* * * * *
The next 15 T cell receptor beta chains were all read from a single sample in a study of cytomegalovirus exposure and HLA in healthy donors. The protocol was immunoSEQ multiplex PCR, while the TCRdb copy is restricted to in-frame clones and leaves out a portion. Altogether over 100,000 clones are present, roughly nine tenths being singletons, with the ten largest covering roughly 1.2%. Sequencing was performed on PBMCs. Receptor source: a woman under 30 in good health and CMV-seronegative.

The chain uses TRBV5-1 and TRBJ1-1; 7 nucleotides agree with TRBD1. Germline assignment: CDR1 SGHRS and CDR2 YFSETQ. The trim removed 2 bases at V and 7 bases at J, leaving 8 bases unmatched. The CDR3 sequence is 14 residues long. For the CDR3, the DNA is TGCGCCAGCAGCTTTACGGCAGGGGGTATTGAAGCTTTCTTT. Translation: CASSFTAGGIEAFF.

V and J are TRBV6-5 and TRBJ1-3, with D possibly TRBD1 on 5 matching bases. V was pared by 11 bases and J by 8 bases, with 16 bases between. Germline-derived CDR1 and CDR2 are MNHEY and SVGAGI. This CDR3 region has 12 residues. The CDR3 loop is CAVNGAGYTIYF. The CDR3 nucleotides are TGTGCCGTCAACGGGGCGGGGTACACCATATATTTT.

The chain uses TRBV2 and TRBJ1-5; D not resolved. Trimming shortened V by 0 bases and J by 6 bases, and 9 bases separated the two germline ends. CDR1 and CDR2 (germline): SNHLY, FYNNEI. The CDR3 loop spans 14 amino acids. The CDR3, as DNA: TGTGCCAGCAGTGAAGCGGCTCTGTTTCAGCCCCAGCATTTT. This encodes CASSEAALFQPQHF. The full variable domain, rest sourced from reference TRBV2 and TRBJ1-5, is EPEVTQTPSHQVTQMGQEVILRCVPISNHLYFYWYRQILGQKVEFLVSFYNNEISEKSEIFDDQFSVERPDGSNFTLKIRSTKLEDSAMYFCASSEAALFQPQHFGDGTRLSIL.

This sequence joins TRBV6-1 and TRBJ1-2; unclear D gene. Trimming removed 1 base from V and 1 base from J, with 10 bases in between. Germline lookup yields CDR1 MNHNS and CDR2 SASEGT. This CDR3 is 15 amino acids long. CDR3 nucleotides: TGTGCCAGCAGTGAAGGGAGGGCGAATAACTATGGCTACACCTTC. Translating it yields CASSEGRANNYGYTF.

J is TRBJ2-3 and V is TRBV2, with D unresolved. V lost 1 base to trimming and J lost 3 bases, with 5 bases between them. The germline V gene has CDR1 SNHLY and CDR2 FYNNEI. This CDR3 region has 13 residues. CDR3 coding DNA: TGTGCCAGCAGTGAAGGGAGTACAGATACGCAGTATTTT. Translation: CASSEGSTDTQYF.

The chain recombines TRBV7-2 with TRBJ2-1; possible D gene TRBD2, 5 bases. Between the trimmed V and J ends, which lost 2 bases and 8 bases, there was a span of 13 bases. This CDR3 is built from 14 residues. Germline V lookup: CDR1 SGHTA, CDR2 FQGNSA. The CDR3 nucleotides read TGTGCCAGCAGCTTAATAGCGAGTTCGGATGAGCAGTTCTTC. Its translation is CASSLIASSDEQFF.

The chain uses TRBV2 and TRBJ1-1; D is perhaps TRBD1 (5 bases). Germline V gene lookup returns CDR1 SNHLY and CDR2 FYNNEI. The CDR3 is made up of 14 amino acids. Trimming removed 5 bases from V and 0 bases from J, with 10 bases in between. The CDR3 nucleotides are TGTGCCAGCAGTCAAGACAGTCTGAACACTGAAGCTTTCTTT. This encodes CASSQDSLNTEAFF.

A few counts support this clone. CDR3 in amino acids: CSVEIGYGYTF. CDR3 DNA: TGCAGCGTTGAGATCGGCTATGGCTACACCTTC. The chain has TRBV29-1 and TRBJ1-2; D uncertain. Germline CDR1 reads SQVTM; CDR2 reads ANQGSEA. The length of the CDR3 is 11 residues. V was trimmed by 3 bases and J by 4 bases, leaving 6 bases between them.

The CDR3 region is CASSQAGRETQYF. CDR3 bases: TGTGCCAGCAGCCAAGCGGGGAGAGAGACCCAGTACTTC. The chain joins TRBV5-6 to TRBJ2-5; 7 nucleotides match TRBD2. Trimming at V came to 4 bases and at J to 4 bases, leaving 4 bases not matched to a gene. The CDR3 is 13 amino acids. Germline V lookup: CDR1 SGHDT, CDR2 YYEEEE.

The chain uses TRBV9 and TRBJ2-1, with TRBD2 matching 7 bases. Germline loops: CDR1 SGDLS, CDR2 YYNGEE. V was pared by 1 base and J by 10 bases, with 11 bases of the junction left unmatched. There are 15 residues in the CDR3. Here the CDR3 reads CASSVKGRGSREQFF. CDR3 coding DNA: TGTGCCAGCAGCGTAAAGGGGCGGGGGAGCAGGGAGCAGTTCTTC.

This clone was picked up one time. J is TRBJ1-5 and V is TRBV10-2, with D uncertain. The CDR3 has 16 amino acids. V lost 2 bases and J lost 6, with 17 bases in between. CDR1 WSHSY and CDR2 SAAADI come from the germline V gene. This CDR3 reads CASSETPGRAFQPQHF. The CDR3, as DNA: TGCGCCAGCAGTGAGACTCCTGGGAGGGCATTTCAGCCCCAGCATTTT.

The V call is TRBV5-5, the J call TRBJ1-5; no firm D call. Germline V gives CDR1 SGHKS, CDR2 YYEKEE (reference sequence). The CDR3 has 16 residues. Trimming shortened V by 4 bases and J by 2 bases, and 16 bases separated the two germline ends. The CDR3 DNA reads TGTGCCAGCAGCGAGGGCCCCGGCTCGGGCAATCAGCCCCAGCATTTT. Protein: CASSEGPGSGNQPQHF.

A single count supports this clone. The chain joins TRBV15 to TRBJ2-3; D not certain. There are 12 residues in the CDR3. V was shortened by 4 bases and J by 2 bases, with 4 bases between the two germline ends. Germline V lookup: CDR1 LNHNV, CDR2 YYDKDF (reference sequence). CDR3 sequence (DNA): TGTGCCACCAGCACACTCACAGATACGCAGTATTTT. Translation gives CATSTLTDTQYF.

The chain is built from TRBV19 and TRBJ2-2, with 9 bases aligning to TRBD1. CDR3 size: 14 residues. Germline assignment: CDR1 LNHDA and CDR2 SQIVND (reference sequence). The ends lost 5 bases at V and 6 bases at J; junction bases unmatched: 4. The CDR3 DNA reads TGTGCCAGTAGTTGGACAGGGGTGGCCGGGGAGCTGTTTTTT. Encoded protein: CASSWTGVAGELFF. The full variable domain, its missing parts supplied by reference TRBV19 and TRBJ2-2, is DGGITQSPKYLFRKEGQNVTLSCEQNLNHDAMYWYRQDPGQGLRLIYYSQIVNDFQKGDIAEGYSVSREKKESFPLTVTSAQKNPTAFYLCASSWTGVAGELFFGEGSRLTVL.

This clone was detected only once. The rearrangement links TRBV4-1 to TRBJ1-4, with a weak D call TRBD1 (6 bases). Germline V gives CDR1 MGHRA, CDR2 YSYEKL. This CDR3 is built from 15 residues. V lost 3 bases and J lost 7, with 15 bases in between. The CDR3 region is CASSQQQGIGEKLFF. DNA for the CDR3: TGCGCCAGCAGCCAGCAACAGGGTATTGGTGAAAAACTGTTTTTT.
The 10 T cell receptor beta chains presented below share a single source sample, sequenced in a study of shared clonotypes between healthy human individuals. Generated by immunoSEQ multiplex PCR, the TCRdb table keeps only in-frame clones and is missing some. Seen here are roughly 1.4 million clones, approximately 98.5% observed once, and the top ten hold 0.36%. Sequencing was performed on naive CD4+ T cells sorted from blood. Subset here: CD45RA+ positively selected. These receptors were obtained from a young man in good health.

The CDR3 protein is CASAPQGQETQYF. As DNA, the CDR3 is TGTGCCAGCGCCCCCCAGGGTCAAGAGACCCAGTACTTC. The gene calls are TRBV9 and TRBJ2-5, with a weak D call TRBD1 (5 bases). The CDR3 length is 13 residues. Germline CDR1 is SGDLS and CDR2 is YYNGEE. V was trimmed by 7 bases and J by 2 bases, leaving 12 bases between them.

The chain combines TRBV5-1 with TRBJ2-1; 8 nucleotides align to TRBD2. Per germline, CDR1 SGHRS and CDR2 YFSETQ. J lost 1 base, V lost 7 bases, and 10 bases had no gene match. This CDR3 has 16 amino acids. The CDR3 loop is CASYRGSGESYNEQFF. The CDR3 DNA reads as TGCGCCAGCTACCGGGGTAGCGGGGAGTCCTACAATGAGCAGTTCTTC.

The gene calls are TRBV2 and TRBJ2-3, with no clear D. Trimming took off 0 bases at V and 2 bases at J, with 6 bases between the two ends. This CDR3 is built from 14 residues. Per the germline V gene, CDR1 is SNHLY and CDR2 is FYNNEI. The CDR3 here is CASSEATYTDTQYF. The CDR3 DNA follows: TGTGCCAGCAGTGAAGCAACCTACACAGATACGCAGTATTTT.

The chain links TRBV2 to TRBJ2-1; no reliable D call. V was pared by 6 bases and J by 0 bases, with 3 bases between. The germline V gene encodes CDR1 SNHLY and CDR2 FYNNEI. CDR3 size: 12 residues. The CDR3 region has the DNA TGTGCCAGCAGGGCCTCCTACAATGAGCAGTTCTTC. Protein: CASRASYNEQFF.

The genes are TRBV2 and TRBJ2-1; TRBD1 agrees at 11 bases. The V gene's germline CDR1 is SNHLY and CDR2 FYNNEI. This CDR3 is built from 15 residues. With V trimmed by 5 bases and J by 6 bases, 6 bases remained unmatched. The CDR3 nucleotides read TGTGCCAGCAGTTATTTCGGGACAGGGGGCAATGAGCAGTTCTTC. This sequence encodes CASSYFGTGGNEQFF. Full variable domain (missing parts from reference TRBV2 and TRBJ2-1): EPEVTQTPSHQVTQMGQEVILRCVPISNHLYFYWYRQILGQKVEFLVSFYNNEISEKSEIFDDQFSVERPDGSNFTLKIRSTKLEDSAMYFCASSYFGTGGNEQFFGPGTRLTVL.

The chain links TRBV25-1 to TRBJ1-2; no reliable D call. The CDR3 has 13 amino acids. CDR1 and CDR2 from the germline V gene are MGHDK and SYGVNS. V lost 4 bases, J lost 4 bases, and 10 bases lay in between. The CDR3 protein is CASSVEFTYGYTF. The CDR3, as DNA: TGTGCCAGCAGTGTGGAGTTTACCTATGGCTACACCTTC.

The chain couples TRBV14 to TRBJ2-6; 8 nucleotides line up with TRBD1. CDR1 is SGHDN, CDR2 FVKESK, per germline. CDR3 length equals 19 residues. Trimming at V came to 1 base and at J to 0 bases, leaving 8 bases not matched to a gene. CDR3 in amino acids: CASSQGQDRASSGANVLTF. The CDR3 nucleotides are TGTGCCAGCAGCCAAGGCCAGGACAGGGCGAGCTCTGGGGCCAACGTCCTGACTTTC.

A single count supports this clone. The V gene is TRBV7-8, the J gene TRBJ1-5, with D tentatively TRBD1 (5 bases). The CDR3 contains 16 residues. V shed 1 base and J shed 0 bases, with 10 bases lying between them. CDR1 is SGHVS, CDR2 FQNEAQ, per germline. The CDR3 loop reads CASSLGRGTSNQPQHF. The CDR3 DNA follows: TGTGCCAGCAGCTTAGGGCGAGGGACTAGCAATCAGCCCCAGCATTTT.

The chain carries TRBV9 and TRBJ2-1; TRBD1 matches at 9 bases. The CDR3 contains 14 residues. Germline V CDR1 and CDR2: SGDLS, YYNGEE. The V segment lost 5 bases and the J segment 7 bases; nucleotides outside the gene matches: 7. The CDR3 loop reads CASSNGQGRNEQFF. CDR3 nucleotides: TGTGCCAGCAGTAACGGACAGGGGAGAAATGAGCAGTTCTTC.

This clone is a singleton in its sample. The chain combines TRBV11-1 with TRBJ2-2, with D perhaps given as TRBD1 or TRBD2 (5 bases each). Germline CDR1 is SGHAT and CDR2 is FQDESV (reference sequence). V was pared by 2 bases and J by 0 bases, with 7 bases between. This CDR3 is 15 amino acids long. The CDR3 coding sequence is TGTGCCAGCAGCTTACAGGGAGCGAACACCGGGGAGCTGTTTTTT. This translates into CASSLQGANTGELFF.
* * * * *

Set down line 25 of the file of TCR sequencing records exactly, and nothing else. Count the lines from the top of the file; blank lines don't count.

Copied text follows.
A single count supports this clone. The V gene is TRBV7-8, the J gene TRBJ1-5, with D tentatively TRBD1 (5 bases). The CDR3 contains 16 residues. V shed 1 base and J shed 0 bases, with 10 bases lying between them. CDR1 is SGHVS, CDR2 FQNEAQ, per germline. The CDR3 loop reads CASSLGRGTSNQPQHF. The CDR3 DNA follows: TGTGCCAGCAGCTTAGGGCGAGGGACTAGCAATCAGCCCCAGCATTTT.